This is a RUSH transcript from "The O'Reilly Factor," May 5, 2016. This copy may not be in its final form and may be updated.
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O'REILLY: Thanks for staying with us. I'm Bill O'Reilly. In the "Weekdays with Bernie" segment tonight. Let's get right to the purveyor of BernardGoldberg.com who joins me from Miami. So, were you surprise to see last night, NBC News anchorman Lester Holt, good guy, at the Trump Tower broadcasting at the Trump Tower?
BERNARD GOLDBERG, FOX NEWS CONTRIBUTOR: Well, surprise. Not in the sense of the reason I think was because it was a ploy for ratings. So, I'm not surprised by that. If you tie yourself to Donald Trump in any way, it's good for ratings. Now, look, I wouldn't suggest that any news organization anchor an entire news program from the lobby of a building of someone running for president of the United States. But, there are far worse things going on in journalism. And this just isn't registering on my journalistic --
O'REILLY: But now he has to go. Mr. Holt he has to go up to Chappaqua and do the show on Hillary's front lawn, does he need to be fair and balanced?
GOLDBERG: Right. Doesn't he?
O'REILLY: If I was Hillary, I would say I want Lester up here on my front lawn doing the show.
GOLDBERG: Are you suggesting that there is no news value in doing it from the lobby of Donald Trump's office building?
O'REILLY: Yes, I am suggesting that. But I'm also suggesting that if you are going to be a network news broadcast you can't go to one guy's house and not the other.
GOLDBERG: Well, I'm sure Hillary would welcome them to her front lawn.
O'REILLY: She could show them the server in the basement and everything.
GOLDBERG: As I say, this isn't -- for some reason this is not registering on my Richter Scale.
O'REILLY: I thought it was a little bizarre. I was picturing back with Huntley and Brinkley. Would Huntley and Brinkley been in the Trump Tower. I don't know.
GOLDBERG: No. No. It's bizarre only if you don't accept that with Donald Trump running, everything is going to be a little bizarre and if you can get ratings out of it, a lot of people will do things that they wouldn't normally do.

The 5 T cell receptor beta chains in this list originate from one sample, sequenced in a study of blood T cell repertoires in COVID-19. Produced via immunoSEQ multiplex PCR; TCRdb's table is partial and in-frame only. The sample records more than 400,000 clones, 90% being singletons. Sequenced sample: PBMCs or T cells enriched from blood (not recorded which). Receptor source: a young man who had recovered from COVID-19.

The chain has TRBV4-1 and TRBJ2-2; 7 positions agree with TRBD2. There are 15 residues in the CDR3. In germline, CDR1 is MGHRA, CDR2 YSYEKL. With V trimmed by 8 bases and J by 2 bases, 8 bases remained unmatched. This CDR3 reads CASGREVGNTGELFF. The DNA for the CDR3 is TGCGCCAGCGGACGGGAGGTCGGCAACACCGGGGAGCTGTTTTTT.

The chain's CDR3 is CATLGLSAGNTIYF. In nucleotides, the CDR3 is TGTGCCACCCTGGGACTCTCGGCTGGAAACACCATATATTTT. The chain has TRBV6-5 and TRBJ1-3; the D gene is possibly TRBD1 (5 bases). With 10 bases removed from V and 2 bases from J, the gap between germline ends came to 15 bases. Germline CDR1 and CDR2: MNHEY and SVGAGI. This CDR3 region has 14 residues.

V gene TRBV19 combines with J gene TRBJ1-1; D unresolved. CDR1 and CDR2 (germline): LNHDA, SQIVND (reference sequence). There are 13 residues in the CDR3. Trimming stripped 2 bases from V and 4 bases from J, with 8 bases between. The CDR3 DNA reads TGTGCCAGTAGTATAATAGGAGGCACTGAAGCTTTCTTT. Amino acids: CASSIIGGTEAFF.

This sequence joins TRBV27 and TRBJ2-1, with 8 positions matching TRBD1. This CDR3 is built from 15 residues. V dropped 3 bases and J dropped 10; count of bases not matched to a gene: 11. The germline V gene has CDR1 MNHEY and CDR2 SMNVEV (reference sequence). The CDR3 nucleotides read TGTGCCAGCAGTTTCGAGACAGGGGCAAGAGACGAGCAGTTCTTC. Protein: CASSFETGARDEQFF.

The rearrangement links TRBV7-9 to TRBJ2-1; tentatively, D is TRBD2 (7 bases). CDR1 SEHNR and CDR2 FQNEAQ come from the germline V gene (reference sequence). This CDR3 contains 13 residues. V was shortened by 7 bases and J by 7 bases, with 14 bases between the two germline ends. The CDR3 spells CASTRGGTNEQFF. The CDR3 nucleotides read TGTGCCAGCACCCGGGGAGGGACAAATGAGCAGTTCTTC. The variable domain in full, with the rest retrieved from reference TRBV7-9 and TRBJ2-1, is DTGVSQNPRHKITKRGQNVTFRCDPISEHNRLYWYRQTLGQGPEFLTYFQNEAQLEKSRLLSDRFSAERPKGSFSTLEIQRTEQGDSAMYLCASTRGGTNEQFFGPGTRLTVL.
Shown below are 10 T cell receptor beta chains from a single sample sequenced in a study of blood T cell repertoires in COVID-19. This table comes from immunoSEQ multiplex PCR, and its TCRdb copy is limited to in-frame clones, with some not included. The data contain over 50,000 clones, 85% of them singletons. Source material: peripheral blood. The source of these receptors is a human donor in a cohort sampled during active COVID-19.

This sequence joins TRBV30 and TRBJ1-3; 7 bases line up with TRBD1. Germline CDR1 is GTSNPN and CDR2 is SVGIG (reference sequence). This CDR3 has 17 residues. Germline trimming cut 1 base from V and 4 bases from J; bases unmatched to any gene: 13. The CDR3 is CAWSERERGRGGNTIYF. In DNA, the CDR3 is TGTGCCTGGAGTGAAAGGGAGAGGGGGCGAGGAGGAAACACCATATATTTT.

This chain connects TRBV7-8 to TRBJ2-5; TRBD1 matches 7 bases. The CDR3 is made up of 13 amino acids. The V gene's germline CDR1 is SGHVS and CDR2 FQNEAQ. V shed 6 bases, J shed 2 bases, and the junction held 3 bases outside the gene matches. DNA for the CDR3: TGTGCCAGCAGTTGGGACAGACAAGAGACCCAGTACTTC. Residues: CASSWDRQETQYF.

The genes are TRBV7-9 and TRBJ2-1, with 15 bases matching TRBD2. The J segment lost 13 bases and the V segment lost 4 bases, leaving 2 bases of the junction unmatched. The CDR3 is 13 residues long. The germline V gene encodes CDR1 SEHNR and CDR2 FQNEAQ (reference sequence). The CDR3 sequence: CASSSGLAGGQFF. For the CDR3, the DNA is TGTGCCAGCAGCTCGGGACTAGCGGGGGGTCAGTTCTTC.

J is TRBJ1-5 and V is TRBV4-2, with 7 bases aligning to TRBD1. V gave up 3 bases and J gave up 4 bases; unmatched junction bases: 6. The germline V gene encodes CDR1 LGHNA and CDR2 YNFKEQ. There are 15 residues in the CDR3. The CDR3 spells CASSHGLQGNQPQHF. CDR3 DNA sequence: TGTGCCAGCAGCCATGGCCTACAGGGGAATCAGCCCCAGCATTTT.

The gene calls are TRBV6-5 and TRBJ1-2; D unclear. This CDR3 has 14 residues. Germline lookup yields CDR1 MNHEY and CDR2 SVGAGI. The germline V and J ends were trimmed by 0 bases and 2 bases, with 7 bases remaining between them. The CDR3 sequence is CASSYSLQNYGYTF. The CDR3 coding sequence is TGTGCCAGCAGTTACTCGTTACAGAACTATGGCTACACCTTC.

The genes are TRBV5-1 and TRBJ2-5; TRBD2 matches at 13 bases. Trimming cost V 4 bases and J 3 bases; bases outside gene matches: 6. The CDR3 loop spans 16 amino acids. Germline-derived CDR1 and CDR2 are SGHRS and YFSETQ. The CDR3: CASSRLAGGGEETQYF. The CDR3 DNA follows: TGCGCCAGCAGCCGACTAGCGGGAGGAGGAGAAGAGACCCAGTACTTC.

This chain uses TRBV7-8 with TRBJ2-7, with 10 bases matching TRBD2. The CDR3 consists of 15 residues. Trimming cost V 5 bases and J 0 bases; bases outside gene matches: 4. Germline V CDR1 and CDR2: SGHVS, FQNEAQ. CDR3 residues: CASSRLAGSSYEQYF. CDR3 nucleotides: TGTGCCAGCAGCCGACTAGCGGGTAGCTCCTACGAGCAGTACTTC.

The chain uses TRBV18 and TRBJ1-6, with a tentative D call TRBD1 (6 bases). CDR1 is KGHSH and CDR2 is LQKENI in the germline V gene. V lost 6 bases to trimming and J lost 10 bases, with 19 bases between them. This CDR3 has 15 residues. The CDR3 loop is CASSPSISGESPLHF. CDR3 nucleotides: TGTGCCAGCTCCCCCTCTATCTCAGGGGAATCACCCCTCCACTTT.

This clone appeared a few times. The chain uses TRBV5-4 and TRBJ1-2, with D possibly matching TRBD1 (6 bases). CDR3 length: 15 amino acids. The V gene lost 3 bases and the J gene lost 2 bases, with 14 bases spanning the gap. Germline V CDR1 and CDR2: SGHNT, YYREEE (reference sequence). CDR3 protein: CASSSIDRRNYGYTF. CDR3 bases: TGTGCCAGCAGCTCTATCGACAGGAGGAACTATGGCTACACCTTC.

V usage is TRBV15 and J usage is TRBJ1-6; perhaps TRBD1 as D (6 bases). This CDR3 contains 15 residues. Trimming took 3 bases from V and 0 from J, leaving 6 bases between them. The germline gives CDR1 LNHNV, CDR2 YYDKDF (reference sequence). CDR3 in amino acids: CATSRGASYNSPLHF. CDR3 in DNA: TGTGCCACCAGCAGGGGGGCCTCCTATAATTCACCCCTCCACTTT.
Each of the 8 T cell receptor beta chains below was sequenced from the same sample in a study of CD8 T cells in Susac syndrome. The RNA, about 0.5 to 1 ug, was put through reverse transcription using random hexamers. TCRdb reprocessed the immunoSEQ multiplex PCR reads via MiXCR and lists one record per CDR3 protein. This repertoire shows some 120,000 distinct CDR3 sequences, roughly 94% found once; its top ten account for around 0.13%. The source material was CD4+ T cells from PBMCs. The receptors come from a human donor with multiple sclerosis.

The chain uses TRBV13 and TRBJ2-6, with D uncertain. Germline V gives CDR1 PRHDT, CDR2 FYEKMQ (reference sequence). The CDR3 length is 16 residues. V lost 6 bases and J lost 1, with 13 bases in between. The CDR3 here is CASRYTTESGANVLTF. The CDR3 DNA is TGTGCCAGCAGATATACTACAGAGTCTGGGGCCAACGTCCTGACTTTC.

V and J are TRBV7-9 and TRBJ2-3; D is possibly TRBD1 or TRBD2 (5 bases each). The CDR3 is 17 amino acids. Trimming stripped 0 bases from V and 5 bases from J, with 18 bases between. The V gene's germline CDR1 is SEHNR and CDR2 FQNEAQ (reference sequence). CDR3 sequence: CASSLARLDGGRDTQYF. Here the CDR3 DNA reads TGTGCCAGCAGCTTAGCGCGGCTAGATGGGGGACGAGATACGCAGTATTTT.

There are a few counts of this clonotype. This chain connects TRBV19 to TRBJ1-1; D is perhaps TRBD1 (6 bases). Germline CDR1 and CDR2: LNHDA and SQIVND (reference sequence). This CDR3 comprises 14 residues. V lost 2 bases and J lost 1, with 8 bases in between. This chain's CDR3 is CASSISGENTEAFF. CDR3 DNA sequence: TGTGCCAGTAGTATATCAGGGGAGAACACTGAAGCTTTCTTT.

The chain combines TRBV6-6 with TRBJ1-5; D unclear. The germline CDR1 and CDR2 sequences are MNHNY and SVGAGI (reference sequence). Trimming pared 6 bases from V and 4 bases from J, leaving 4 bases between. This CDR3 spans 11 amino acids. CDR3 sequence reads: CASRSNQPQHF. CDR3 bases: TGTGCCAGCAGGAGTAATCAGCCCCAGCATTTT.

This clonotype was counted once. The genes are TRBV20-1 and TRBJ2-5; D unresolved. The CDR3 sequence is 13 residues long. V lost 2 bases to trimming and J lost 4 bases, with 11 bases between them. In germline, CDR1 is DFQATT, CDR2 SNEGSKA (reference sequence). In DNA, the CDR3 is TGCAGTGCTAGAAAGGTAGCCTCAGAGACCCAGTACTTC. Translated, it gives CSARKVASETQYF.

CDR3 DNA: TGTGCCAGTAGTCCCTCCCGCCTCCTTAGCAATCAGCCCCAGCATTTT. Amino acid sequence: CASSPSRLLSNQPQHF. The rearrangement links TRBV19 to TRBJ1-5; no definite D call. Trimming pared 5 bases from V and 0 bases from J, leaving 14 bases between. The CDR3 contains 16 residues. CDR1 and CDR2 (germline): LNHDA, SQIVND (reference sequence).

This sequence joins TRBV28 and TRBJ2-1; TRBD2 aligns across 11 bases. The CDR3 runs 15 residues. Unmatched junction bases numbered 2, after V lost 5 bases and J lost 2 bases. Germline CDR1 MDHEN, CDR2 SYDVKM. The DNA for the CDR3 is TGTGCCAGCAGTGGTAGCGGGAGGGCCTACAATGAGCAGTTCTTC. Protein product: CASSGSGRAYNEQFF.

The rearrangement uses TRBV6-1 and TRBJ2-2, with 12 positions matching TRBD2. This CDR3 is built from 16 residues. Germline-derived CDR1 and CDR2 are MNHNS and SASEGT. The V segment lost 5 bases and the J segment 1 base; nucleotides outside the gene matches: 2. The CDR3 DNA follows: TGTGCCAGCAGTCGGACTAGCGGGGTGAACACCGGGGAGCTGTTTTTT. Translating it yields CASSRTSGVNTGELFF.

O'REILLY: Like take phone calls from the candidate and that's unprecedented. Can you ever remember anybody -- any other presidential candidate calling in to news shows?
GOLDBERG: No. I have got sort of mixed feelings on this one, too. Look, I think people, if the only way to get Donald Trump is to do it over the phone, some news organizations will do it and some won't. But, I would prefer to interview a candidate, he or she, sitting right next to that person. There is a certain dynamic. But, if Barack Obama called up any morning show or basically any show and said, look, let's say any morning show and said I'm not getting up in the middle of the night to be down at the studio at 6:30. If you want the interview I will do it over the phone, they would all say yes. So, and radio interviews when they interview candidates, they often do it over the phone.
O'REILLY: Yes, yes. That's a good point.
GOLDBERG: I don't see this is --
O'REILLY: Maybe I'm wrong for not allowing call-ins to The Factor. I will rethink it. But my rationale, so you know, was that if you're doing a phoner in here, you could have two or three guys whispering or writing you notes on what to say.
GOLDBERG: No. That's a good point.
O'REILLY: So I want, like you, you know, you're facing me now. You know, when you get in trouble, there is nobody to help you. The audience enjoys me filleting you. But if you were on the phone and you might have your wife saying, you tell him this. So, that's why I don't do it.
GOLDBERG: Hold on just a second. What?
O'REILLY: Yes. I know.
GOLDBERG: Tell him to shut up? Okay. Shut up, Bill.
O'REILLY: Now, in the big picture, I believe most cable news operations and network news operations are overjoyed in the business sense that it's Clinton versus Trump. That's -- it's like the World Series L.A. versus New York. They want the big names and now they have them.
GOLDBERG: I would say the only thing they're not happy about is that they can't put it on pay per view. That's the only thing they're not happy about. This is the show.
O'REILLY: The show, right.
GOLDBERG: This is the biggest -- and while they will cover the issues, this will basically be covered at least on television as a show. You know, when Henry Kissinger many years ago was asked what he thought of the Iran- Iraq war, he said it's a pity that they both can't lose. Well, millions of Americans feel the same way about these two. It's a pity that they both can't lose. They have high negatives, and that makes for a great show. There is going to be -- it's going to be nasty, it's going to be ugly, and forgive me for using a term I have used before. In the United States of entertainment, Bill, the only sin is being dull. And this will be many things but dull is not one of them.
O'REILLY: That's right.
GOLDBERG: That's why they will cover it as entertainment as much as anything else.
O'REILLY: This will be the first reality show presidential election in history. And that's what it is.
GOLDBERG: That's right.
O'REILLY: All right, Bernie Goldberg, everybody.
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